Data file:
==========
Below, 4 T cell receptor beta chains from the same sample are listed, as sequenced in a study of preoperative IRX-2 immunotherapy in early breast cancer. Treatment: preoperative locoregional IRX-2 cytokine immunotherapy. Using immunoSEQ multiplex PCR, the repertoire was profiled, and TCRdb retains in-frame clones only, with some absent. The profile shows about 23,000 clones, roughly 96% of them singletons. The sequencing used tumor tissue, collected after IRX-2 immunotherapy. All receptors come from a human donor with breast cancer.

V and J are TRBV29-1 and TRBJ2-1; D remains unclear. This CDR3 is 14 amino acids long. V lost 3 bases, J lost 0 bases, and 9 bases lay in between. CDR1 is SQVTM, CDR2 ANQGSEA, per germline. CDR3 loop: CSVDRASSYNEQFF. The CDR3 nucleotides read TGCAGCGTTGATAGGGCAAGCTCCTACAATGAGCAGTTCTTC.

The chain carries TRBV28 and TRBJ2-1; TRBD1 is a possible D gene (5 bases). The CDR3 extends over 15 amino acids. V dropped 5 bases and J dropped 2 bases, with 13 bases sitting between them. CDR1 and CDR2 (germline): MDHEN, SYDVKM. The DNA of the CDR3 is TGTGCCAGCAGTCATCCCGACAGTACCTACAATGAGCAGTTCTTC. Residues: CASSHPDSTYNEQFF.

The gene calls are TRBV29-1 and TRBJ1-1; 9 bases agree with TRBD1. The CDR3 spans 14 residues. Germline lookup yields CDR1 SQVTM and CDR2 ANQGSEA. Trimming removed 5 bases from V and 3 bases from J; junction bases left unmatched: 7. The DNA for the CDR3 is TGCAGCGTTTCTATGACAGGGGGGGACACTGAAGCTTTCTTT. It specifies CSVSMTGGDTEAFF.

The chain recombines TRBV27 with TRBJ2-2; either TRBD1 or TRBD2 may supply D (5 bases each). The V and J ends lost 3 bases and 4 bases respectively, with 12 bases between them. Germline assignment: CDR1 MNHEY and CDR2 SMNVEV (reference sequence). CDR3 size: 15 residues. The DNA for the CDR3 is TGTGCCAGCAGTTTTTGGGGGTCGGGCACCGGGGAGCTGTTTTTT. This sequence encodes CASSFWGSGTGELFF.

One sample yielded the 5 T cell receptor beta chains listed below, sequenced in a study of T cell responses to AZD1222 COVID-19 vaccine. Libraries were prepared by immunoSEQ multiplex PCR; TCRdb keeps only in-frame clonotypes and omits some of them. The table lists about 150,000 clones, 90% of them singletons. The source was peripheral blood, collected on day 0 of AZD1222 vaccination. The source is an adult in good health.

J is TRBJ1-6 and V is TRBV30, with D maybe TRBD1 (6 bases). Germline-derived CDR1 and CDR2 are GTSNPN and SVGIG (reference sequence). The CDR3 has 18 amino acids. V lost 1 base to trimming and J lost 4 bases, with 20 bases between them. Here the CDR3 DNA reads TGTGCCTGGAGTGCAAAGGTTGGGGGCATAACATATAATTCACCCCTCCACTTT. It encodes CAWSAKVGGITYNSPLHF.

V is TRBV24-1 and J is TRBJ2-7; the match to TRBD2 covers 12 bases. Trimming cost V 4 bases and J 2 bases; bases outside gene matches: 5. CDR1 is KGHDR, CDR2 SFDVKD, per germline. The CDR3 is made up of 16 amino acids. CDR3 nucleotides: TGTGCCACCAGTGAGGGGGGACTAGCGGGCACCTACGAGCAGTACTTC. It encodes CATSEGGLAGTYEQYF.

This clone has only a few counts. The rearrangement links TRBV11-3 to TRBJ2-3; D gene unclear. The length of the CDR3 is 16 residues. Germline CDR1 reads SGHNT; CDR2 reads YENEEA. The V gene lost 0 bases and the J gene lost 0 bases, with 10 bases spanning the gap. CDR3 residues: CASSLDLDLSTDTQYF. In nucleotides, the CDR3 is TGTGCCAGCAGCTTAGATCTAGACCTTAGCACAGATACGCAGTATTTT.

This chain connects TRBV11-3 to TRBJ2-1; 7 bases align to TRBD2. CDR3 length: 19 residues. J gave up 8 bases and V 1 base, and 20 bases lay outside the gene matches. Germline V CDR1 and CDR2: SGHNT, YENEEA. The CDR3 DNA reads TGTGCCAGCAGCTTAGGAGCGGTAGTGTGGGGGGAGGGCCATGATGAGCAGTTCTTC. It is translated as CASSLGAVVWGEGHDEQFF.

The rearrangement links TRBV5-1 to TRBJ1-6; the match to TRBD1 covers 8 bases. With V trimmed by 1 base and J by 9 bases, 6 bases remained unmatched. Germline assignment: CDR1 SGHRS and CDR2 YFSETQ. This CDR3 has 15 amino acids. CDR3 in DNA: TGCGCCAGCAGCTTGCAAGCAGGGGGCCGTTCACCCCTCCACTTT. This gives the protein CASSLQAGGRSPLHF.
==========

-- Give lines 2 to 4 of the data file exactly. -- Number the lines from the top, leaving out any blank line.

V and J are TRBV29-1 and TRBJ2-1; D remains unclear. This CDR3 is 14 amino acids long. V lost 3 bases, J lost 0 bases, and 9 bases lay in between. CDR1 is SQVTM, CDR2 ANQGSEA, per germline. CDR3 loop: CSVDRASSYNEQFF. The CDR3 nucleotides read TGCAGCGTTGATAGGGCAAGCTCCTACAATGAGCAGTTCTTC.

The chain carries TRBV28 and TRBJ2-1; TRBD1 is a possible D gene (5 bases). The CDR3 extends over 15 amino acids. V dropped 5 bases and J dropped 2 bases, with 13 bases sitting between them. CDR1 and CDR2 (germline): MDHEN, SYDVKM. The DNA of the CDR3 is TGTGCCAGCAGTCATCCCGACAGTACCTACAATGAGCAGTTCTTC. Residues: CASSHPDSTYNEQFF.

The gene calls are TRBV29-1 and TRBJ1-1; 9 bases agree with TRBD1. The CDR3 spans 14 residues. Germline lookup yields CDR1 SQVTM and CDR2 ANQGSEA. Trimming removed 5 bases from V and 3 bases from J; junction bases left unmatched: 7. The DNA for the CDR3 is TGCAGCGTTTCTATGACAGGGGGGGACACTGAAGCTTTCTTT. It specifies CSVSMTGGDTEAFF.